The bases are fairly small parts, so I’ve attempted to work in as many pieces as I can at one time. The CAD file 065 Base Setup (AutoCAD 2010) includes my layout as well as some other layers with sketches of the milling and turning fixtures I made as well.
One of the biggest problems with trying to do something like the Hodgson Radial here in China is finding quality materials. I’ve been lucky with my aluminum products since there is a big Alcoa plant in Kunshan not far from where I live that supplies materials for both the China and worldwide aerospace market. Unfortunately I’ve not been as lucky finding a supplier of quality ferrous materials, and the purported 12L14 material I procured for my cylinders is a case in point. While I was assured this material was “equivalent” to 12L14, it was very gummy to machine and did not act at all like a free-machining leaded steel.
The valve spring cups began life as a length of 10mm 416 stainless steel heat treated to HRC32-35. These parts get beat on by the valve spring retainer many times a second and I didn’t want any deformation occurring. Besides, heat treated material machines to a beautiful surface finish.
Once again, the problem of obtaining high quality materials here in China made for a little more work in creating the valves. To obtain the necessary material, I used heat-treated stainless bolts sourced from McMaster-Carr in the US as my base material.
Well, it would have been nice if I could have found some soft 1000-series aluminum here in China so I could just turn and part off these rings from some round stock, but that turned out to be impossible. I ended up purchasing some 0.032″ 1100 aluminum sheet. 1100 alloy is essentially pure aluminum and the 12″ x 12″ sheet I ordered from McMaster (p/n 2471T11) was in the “0” (Annealed) condition – perfect for a head gasket.
The Hodgson plans call for the valve seats to be made from Alloy 954 Aluminum Bronze (here in China this is called QAL 9-4 bronze or C63000 nickel aluminum bronze). These valve seats are retained in the head only by a 0.002″ interference press fit. Retention by only a press fit between components subject to heating and cooling cycles between two materials having different coefficients of thermal expansion is a problem waiting to happen in my opinion. I wanted a Continue reading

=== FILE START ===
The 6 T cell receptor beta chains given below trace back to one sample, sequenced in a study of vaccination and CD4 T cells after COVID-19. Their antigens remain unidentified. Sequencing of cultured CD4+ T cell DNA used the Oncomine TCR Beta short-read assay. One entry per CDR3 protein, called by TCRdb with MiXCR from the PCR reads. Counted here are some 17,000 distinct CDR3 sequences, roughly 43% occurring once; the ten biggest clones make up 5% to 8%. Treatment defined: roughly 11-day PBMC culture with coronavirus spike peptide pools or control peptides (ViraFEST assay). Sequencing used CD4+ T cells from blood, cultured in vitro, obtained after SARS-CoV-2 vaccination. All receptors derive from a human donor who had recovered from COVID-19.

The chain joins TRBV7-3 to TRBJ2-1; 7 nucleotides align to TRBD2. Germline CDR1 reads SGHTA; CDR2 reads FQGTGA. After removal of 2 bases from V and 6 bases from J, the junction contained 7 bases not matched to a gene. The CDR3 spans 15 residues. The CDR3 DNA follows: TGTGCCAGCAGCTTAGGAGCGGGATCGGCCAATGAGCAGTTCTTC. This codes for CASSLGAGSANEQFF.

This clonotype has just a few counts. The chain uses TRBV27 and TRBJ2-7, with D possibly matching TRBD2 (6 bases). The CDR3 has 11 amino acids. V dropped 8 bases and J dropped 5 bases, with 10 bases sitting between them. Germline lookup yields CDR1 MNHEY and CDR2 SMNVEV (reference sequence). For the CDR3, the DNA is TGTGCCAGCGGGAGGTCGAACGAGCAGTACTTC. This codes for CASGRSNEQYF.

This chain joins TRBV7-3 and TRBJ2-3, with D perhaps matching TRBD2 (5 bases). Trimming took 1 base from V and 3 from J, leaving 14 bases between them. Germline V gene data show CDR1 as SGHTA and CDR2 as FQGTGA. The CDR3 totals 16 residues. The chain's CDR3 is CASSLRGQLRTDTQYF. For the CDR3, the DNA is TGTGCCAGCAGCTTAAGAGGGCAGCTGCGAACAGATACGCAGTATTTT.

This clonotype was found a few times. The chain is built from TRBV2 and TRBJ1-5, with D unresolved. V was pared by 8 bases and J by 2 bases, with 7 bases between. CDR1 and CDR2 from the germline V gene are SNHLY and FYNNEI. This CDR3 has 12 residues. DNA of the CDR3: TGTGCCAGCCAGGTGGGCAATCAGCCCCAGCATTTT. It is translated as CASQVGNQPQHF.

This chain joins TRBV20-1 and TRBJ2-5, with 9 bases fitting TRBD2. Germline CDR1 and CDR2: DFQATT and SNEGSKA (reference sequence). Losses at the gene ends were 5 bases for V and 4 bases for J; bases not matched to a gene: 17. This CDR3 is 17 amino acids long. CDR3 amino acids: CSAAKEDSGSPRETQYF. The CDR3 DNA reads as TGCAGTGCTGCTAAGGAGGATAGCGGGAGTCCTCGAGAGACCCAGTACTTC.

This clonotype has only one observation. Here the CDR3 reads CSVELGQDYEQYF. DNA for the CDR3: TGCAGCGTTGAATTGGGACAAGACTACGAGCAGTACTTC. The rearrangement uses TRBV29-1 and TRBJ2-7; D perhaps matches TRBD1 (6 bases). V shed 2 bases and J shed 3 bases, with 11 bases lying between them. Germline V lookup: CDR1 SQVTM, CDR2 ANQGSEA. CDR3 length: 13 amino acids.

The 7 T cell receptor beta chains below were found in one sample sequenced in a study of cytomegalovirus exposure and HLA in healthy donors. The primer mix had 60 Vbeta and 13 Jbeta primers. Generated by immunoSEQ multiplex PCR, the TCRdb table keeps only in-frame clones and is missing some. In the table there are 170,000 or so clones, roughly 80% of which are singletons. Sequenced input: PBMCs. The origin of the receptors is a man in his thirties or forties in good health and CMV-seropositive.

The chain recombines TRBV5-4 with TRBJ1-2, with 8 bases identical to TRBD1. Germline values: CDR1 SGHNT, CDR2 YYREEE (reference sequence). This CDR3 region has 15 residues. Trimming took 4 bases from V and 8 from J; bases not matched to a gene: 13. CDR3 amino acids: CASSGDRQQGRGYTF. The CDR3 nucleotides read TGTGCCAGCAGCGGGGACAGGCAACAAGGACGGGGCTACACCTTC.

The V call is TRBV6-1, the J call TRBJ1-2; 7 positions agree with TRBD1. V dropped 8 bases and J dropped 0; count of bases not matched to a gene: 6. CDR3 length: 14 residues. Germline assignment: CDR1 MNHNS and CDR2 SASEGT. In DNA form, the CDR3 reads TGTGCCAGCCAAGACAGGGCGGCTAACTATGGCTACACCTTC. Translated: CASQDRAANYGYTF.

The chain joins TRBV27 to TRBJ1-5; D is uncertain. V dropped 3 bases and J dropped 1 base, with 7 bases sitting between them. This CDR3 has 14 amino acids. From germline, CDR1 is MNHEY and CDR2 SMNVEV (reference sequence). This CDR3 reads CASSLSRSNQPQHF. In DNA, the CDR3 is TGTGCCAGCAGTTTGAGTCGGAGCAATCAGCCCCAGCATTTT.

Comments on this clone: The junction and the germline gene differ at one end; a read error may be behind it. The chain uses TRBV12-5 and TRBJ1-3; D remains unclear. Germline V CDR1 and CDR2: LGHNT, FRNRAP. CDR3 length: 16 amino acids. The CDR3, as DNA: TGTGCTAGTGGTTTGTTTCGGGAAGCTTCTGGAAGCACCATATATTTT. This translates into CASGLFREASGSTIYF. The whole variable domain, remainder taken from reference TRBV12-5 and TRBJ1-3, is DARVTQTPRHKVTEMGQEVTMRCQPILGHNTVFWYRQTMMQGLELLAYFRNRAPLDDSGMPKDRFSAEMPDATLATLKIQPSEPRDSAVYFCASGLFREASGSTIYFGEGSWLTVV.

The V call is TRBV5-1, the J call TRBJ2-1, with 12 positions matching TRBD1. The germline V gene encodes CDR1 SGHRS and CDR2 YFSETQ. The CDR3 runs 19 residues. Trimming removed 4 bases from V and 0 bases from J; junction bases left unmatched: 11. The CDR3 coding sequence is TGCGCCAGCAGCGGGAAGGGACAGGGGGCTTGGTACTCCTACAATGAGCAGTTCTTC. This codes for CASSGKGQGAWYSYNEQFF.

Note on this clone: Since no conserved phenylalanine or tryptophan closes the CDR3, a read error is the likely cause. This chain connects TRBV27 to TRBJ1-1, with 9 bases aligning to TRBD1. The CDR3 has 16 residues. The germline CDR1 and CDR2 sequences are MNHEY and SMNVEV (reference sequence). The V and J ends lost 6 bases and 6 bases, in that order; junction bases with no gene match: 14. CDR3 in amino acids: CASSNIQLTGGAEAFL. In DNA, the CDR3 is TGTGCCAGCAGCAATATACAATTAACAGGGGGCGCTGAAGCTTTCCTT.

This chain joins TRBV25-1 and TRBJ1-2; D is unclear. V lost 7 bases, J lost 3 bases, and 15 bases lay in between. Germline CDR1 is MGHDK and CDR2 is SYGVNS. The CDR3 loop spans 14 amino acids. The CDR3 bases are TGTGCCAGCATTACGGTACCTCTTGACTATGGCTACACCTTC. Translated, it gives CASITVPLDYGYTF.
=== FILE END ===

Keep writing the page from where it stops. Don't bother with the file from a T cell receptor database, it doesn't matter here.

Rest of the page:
This page is one of the longest in the Hodgson Radial log and probably reflects that this is one of the most complex parts. I chose Aluminum 7075-T651 for the head material and made a few changes to the process plan and the design of the head – most notably the method of retaining the valve seats. Follow along on this lengthy build log as I start construction of 11 heads.
For the full floating wrist pins, I started with some 12L14 unhardened precision ground shafting from McMaster-Carr. This shafting, p/n 1327k52, has a diametrical tolerance of +0.0000″ to -0.0002″ with a 10rms surface finish. The aluminum rivets used for the buttons were also purchased from McMaster (p/n 94439A330).
For my pistons, I chose to use silicon/nickel aluminum, alloy 4032-T6 because of it’s high wear resistance. This material is commonly used for brake master cylinders and forged pistons. I was able to purchase some 26mm diameter material, which worked out just fine for the 1.000″ finished O.D. of the pistons.